Rural program aims to keep elderly in homes, communities
Lack of family practice physicians, availability of transportation, and high fuel costs. These are three of the challenges faced by state Medicaid directors who are trying to increase health care options for elderly populations in rural regions.
North Dakota Medicaid worked with the Northland Healthcare Alliance to develop the Program of All-Inclusive Care for the Elderly (PACE) program to meet the needs of elderly residents.
"As the state's elderly population continues to grow, we must explore options to allow individuals to remain in their homes and communities safely," says Tania Hellman, RN, BSN, MM, CCM, administrator of managed care for the medical services division at the North Dakota Department of Human Services.
The goals of the program are twofold: To provide quality health care services with a strong focus on prevention, and at the same time, to provide a comprehensive package of services in a "one-stop shop."
PACE recipients receive health benefits such as immunizations, along with ongoing monitoring of their health and well-being.
"These benefits are made available by a variety of providers which make up the health care team," says Ms. Hellman. "We feel this is an excellent way to provide seniors with another option to live independently. We provide a simple method of meeting their needs by having contact with one entity."
By using a coordinated approach, the medical team is alerted to potential problems at a much earlier point in time, thus possibly preventing complications. The health care team includes transportation personnel, medical assistants, physical and occupational therapists, dietitians, nurses, physicians, and others.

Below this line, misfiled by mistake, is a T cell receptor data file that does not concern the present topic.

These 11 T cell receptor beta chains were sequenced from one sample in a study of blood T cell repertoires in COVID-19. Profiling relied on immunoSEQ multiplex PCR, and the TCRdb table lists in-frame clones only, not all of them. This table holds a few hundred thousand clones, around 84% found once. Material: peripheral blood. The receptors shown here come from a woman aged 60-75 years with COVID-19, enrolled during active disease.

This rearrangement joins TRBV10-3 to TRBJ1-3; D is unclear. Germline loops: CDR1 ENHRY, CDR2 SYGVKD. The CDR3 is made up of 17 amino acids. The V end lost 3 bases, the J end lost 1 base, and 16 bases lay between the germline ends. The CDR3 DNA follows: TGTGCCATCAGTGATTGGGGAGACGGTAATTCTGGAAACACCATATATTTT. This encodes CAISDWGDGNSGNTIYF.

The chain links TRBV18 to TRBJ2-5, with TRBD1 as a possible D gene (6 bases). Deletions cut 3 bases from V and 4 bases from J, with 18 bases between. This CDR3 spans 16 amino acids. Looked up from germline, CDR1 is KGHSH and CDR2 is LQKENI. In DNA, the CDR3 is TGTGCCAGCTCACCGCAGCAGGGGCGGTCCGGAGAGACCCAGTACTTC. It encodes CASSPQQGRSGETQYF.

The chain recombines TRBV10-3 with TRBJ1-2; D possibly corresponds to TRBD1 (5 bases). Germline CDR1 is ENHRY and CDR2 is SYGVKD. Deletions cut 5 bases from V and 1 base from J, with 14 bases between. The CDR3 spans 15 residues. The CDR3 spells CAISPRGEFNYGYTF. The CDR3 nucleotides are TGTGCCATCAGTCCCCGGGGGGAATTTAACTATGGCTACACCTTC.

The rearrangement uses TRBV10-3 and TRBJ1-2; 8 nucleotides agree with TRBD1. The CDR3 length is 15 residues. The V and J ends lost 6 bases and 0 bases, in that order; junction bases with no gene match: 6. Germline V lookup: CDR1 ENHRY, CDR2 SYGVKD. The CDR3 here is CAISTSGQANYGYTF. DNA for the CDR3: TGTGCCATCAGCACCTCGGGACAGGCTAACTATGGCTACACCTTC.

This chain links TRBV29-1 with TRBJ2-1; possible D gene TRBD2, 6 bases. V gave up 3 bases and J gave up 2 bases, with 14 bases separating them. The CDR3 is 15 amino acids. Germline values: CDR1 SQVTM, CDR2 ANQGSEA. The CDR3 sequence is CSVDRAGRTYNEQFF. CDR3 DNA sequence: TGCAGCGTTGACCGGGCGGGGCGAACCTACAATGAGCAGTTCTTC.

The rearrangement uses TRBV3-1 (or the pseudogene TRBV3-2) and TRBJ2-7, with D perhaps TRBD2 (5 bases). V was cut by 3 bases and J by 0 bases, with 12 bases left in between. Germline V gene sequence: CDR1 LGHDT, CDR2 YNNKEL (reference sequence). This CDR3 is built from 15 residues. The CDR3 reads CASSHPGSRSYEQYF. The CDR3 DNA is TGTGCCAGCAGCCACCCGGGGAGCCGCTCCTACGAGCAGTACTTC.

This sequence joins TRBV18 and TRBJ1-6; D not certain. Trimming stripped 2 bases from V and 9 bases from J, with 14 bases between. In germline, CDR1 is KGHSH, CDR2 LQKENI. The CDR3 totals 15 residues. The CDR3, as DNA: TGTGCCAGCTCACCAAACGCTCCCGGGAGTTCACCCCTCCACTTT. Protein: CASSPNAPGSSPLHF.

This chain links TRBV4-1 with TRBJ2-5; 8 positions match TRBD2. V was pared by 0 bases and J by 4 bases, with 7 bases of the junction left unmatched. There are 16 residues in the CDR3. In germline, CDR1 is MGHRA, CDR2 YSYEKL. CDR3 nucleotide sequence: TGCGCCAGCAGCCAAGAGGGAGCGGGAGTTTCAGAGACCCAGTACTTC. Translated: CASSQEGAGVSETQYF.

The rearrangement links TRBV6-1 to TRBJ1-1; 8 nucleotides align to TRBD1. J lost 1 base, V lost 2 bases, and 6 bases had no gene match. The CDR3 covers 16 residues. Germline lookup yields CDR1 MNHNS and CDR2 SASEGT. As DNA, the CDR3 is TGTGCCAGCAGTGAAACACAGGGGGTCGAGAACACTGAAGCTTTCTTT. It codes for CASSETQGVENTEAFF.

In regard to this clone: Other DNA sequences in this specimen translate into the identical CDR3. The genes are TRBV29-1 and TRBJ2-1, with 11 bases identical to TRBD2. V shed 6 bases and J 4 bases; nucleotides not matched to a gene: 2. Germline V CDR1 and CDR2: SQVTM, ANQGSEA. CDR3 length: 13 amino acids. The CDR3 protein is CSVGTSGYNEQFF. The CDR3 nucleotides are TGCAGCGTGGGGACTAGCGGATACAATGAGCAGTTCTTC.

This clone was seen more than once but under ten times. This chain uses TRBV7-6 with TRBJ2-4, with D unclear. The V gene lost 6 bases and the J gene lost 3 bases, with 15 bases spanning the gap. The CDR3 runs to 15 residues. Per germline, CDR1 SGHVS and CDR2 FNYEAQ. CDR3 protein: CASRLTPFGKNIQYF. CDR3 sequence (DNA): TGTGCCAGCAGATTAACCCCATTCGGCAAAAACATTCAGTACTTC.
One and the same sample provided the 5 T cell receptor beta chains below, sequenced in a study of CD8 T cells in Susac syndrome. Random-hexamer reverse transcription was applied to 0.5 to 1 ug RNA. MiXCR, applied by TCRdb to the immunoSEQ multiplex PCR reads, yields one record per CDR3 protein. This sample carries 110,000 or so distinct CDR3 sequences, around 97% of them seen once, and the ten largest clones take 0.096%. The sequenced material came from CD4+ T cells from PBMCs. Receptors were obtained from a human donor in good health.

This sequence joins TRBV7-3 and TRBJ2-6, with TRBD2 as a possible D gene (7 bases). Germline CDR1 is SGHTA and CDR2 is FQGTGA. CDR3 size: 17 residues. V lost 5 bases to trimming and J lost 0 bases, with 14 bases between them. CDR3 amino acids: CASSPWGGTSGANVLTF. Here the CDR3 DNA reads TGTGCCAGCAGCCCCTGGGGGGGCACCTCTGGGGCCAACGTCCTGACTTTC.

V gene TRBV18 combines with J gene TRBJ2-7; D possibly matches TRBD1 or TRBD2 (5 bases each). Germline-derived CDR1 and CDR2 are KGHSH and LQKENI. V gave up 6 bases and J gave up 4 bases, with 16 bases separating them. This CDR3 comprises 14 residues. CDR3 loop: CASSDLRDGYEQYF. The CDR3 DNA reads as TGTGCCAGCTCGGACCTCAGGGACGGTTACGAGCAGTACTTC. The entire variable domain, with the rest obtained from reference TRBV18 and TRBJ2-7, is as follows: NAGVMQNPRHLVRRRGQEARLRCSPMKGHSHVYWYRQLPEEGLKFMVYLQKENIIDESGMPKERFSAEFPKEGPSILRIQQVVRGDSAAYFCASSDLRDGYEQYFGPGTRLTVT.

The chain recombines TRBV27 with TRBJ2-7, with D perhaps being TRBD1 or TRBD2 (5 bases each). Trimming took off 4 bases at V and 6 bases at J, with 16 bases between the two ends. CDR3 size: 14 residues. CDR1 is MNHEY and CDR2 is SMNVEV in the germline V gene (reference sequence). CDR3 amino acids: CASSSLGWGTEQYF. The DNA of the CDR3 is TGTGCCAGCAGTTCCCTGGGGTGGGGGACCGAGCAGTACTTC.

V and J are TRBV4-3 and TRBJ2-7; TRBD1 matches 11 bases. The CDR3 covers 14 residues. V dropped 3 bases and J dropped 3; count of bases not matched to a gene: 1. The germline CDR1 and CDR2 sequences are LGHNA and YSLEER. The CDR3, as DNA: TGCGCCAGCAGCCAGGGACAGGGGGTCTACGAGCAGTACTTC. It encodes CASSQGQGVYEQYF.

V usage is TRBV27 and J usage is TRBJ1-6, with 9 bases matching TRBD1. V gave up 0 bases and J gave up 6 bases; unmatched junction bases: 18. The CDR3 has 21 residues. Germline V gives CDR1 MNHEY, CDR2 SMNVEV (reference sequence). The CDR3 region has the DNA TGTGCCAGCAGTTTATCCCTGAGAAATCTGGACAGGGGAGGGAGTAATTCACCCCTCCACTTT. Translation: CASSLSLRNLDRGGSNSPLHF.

"The comprehensive package of services involves a primary network of medical providers and others who are able to provide coordinated care and other services," says Ms. Hellman. "By maintaining ongoing communication through events such as interdisciplinary team meetings, this may allow for the decrease of potential medical complications."
Program in early stages
Since the program is in its early stages, Ms. Hellman says she does not yet have results on cost savings that have resulted. "However, we are hoping for continued quality care and services," she says. "This will hopefully allow PACE recipients to remain as independent as possible in their homes and communities."
Ms. Hellman says she anticipates that the PACE program's focus on preventive care, health and well-being will decrease hospitalizations, lower inpatient bed days, and decrease emergency department visits.
However, providing comprehensive health care services and support to seniors is going to be difficult, according to Ms. Hellman. "North Dakota Medicaid clients do not have a great deal of experience with services delivered through capitated managed care arrangements," she says. "Therefore, educating the population on these types of programs may be challenging."
Telemedicine will be used at the rural PACE site to assist in communicating and providing health care from the rural site to the primary Bismarck location. This decreases the need for PACE recipients to travel long distances when they are in need of specialized health care that may not be readily available in the rural area.
"We will be monitoring our results, with the option to expand and meet the needs of other communities in North Dakota," says Ms. Hellman. "We are hoping our state will become a model for others contemplating a rural PACE site."
Contact Ms. Hellman at (701) 328-3598 or firstname.lastname@example.org.